In order to ensure compliance with the Regulations, businesses which sell goods, services or digital content to consumers, whether in store, online, by telephone or other means will need to review their systems and processes and update their:

  • sales processes, including pre and post-contract information; 
  • terms of business and policies; and 
  • cancellation and refund policies.

Non-compliance may result in contracts being unenforceable, i.e. the consumer will not be bound by the contract or order and, in serious cases, traders may face criminal prosecution and fines.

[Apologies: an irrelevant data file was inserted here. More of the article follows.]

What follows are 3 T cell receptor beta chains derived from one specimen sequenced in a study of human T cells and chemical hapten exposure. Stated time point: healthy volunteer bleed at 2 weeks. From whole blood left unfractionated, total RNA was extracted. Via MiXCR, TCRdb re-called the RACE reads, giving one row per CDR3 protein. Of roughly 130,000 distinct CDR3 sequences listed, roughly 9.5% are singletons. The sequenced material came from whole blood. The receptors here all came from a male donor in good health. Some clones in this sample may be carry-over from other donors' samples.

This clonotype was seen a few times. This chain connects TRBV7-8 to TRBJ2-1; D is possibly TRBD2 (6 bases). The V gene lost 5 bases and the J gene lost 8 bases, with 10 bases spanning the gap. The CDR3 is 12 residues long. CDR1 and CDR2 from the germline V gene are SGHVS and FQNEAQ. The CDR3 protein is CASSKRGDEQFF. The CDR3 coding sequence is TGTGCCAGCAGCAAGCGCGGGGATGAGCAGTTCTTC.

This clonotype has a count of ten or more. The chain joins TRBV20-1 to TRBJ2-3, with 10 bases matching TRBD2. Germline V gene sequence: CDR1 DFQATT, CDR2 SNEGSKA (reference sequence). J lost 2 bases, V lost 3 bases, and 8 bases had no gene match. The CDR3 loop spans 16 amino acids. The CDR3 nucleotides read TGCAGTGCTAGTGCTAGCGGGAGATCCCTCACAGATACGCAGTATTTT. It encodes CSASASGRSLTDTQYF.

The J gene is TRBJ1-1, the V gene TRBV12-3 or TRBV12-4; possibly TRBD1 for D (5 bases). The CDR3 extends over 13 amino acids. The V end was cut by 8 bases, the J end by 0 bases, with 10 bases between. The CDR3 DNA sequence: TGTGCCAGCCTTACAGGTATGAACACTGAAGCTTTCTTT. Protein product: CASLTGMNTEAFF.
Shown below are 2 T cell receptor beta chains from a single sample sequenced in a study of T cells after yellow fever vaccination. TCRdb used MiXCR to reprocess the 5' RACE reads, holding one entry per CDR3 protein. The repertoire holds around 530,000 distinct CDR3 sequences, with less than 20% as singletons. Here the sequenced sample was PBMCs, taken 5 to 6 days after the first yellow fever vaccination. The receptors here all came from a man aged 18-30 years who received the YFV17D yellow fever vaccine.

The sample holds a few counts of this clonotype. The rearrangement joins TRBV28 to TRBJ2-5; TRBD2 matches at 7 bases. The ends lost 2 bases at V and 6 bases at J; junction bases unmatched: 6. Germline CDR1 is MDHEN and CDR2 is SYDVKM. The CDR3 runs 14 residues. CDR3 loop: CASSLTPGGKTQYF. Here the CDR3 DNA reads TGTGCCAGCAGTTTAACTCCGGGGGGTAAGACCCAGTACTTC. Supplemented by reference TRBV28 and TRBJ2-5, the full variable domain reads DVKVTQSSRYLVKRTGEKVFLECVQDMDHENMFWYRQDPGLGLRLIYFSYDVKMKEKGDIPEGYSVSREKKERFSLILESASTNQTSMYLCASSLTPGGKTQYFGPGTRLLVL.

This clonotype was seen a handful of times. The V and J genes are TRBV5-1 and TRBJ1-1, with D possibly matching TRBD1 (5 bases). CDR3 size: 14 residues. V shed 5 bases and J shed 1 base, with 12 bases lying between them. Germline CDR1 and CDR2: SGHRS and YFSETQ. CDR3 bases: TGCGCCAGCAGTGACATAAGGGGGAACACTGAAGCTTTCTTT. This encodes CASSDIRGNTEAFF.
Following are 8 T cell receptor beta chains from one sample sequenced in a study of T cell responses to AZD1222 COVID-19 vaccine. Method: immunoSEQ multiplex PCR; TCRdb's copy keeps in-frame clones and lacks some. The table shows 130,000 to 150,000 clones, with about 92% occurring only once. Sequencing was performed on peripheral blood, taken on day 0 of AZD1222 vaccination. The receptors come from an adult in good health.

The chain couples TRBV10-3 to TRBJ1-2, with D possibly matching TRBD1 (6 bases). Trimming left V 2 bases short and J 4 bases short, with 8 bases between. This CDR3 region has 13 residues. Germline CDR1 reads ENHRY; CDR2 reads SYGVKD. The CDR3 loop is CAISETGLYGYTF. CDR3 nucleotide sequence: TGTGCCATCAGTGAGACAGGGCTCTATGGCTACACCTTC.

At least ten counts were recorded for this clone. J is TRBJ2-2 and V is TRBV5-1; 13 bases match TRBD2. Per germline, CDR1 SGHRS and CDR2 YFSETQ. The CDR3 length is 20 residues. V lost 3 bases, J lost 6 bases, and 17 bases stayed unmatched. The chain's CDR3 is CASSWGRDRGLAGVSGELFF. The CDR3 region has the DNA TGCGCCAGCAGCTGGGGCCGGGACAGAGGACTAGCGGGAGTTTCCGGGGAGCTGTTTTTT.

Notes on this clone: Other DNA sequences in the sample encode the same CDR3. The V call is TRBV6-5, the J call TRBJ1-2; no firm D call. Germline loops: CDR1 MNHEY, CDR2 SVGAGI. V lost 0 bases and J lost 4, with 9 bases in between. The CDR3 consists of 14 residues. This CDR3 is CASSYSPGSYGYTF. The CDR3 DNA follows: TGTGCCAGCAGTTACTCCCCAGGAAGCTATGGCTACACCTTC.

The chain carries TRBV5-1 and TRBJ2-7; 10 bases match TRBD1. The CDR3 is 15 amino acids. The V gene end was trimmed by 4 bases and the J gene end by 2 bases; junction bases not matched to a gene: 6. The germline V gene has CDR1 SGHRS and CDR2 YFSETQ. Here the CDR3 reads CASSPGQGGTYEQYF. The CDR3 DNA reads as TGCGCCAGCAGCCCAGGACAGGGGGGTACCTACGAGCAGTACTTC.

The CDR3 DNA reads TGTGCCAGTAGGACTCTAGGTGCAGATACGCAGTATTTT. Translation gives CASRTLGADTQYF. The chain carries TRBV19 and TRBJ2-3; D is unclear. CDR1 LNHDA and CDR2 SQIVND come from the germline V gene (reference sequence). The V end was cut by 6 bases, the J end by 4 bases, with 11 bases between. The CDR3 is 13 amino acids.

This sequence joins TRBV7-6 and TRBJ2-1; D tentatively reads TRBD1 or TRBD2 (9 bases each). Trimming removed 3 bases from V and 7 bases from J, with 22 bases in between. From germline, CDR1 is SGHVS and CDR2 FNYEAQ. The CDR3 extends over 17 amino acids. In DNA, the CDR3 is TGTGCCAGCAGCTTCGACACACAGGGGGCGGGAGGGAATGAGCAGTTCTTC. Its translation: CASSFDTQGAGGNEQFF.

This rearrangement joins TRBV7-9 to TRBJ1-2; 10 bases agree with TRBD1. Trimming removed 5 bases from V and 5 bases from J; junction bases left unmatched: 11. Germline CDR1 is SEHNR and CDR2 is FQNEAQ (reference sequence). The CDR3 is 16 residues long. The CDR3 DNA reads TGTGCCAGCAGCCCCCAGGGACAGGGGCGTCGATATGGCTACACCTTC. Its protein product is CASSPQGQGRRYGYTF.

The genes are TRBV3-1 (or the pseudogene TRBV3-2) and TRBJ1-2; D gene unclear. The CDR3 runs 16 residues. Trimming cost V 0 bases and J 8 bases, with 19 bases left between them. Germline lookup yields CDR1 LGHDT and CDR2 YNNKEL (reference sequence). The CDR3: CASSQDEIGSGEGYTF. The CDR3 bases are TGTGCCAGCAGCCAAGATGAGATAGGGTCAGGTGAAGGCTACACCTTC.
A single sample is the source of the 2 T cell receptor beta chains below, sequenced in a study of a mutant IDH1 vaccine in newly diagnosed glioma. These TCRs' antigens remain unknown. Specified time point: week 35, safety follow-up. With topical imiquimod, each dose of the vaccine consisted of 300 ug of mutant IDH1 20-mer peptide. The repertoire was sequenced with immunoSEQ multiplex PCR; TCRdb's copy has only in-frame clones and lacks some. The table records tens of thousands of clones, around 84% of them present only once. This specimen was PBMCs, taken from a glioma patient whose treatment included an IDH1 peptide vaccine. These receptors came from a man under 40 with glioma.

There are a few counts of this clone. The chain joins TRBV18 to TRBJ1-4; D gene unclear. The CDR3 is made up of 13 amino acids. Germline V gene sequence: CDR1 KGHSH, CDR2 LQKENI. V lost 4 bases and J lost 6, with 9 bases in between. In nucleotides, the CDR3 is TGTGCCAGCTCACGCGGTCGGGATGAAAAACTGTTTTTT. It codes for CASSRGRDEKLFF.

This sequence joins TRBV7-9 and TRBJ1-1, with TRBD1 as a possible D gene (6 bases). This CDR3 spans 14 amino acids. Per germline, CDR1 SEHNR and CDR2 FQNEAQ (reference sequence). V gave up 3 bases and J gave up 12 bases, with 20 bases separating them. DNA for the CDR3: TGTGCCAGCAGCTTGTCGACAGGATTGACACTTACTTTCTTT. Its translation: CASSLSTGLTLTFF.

For these reasons, it is vital that businesses subject to the Regulations examine the way in which they conduct business with consumers to ensure that they are compliant with the changes in UK consumer law. With all changes due to be introduced by than 13 June 2014, retailers must act quickly.

What’s next?

The Regulations form part of an extensive overhaul of consumer protection rules in the UK. In January 2014, a new draft Consumer Rights Bill was presented to parliament which, if adopted, will streamline and consolidate consumer law in the UK. The Consumer Rights Bill will deal with matters such as unfair terms in consumer contracts, the rights and remedies of consumers and will also introduce the first consumer laws that specifically deal with digital content.